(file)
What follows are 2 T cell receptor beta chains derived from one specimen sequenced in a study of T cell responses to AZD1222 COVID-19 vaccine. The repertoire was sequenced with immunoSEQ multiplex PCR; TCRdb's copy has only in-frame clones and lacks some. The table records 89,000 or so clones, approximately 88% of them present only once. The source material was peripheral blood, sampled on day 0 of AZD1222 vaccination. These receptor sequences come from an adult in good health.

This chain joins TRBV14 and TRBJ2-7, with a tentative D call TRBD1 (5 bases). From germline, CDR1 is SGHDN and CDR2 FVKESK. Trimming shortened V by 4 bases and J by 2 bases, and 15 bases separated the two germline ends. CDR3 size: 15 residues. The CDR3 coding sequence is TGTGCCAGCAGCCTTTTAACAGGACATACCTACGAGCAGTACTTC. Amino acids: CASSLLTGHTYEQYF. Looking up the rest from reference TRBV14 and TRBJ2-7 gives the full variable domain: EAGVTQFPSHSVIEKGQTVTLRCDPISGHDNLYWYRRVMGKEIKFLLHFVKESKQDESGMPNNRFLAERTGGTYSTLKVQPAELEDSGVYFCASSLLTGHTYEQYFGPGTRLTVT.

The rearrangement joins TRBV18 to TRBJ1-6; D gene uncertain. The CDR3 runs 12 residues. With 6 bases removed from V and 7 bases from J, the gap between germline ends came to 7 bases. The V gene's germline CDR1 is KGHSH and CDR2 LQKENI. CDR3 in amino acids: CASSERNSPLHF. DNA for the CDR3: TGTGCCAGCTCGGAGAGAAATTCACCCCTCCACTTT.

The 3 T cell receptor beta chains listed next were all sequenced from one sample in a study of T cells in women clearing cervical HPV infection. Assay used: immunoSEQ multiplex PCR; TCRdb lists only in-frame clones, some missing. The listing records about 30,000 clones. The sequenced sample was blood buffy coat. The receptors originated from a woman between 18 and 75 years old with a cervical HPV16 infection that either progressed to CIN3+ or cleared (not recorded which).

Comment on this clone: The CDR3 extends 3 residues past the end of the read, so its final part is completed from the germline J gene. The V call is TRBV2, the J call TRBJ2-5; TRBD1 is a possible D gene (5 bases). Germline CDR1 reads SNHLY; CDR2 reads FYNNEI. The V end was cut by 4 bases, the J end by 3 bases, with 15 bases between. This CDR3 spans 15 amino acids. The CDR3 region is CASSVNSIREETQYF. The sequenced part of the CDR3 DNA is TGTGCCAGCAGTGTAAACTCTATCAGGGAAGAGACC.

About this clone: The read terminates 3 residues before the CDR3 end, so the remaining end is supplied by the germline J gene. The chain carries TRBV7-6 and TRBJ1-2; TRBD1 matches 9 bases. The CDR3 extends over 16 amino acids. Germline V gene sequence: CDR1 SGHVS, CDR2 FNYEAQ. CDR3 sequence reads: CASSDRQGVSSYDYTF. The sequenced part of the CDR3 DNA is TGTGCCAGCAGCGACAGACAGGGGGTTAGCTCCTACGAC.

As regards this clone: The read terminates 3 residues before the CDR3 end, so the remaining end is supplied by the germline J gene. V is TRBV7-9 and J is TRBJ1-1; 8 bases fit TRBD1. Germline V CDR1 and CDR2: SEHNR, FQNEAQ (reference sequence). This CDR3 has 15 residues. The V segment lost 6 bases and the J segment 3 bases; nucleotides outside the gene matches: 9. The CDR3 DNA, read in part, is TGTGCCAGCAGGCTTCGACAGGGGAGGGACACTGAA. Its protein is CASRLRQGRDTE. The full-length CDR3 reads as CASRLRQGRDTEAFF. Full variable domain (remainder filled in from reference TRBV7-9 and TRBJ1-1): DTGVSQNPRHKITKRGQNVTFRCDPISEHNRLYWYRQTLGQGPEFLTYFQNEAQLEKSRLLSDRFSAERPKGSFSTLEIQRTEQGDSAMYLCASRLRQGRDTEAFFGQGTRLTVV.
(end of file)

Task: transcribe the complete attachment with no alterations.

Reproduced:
What follows are 2 T cell receptor beta chains derived from one specimen sequenced in a study of T cell responses to AZD1222 COVID-19 vaccine. The repertoire was sequenced with immunoSEQ multiplex PCR; TCRdb's copy has only in-frame clones and lacks some. The table records 89,000 or so clones, approximately 88% of them present only once. The source material was peripheral blood, sampled on day 0 of AZD1222 vaccination. These receptor sequences come from an adult in good health.

This chain joins TRBV14 and TRBJ2-7, with a tentative D call TRBD1 (5 bases). From germline, CDR1 is SGHDN and CDR2 FVKESK. Trimming shortened V by 4 bases and J by 2 bases, and 15 bases separated the two germline ends. CDR3 size: 15 residues. The CDR3 coding sequence is TGTGCCAGCAGCCTTTTAACAGGACATACCTACGAGCAGTACTTC. Amino acids: CASSLLTGHTYEQYF. Looking up the rest from reference TRBV14 and TRBJ2-7 gives the full variable domain: EAGVTQFPSHSVIEKGQTVTLRCDPISGHDNLYWYRRVMGKEIKFLLHFVKESKQDESGMPNNRFLAERTGGTYSTLKVQPAELEDSGVYFCASSLLTGHTYEQYFGPGTRLTVT.

The rearrangement joins TRBV18 to TRBJ1-6; D gene uncertain. The CDR3 runs 12 residues. With 6 bases removed from V and 7 bases from J, the gap between germline ends came to 7 bases. The V gene's germline CDR1 is KGHSH and CDR2 LQKENI. CDR3 in amino acids: CASSERNSPLHF. DNA for the CDR3: TGTGCCAGCTCGGAGAGAAATTCACCCCTCCACTTT.

The 3 T cell receptor beta chains listed next were all sequenced from one sample in a study of T cells in women clearing cervical HPV infection. Assay used: immunoSEQ multiplex PCR; TCRdb lists only in-frame clones, some missing. The listing records about 30,000 clones. The sequenced sample was blood buffy coat. The receptors originated from a woman between 18 and 75 years old with a cervical HPV16 infection that either progressed to CIN3+ or cleared (not recorded which).

Comment on this clone: The CDR3 extends 3 residues past the end of the read, so its final part is completed from the germline J gene. The V call is TRBV2, the J call TRBJ2-5; TRBD1 is a possible D gene (5 bases). Germline CDR1 reads SNHLY; CDR2 reads FYNNEI. The V end was cut by 4 bases, the J end by 3 bases, with 15 bases between. This CDR3 spans 15 amino acids. The CDR3 region is CASSVNSIREETQYF. The sequenced part of the CDR3 DNA is TGTGCCAGCAGTGTAAACTCTATCAGGGAAGAGACC.

About this clone: The read terminates 3 residues before the CDR3 end, so the remaining end is supplied by the germline J gene. The chain carries TRBV7-6 and TRBJ1-2; TRBD1 matches 9 bases. The CDR3 extends over 16 amino acids. Germline V gene sequence: CDR1 SGHVS, CDR2 FNYEAQ. CDR3 sequence reads: CASSDRQGVSSYDYTF. The sequenced part of the CDR3 DNA is TGTGCCAGCAGCGACAGACAGGGGGTTAGCTCCTACGAC.

As regards this clone: The read terminates 3 residues before the CDR3 end, so the remaining end is supplied by the germline J gene. V is TRBV7-9 and J is TRBJ1-1; 8 bases fit TRBD1. Germline V CDR1 and CDR2: SEHNR, FQNEAQ (reference sequence). This CDR3 has 15 residues. The V segment lost 6 bases and the J segment 3 bases; nucleotides outside the gene matches: 9. The CDR3 DNA, read in part, is TGTGCCAGCAGGCTTCGACAGGGGAGGGACACTGAA. Its protein is CASRLRQGRDTE. The full-length CDR3 reads as CASRLRQGRDTEAFF. Full variable domain (remainder filled in from reference TRBV7-9 and TRBJ1-1): DTGVSQNPRHKITKRGQNVTFRCDPISEHNRLYWYRQTLGQGPEFLTYFQNEAQLEKSRLLSDRFSAERPKGSFSTLEIQRTEQGDSAMYLCASRLRQGRDTEAFFGQGTRLTVV.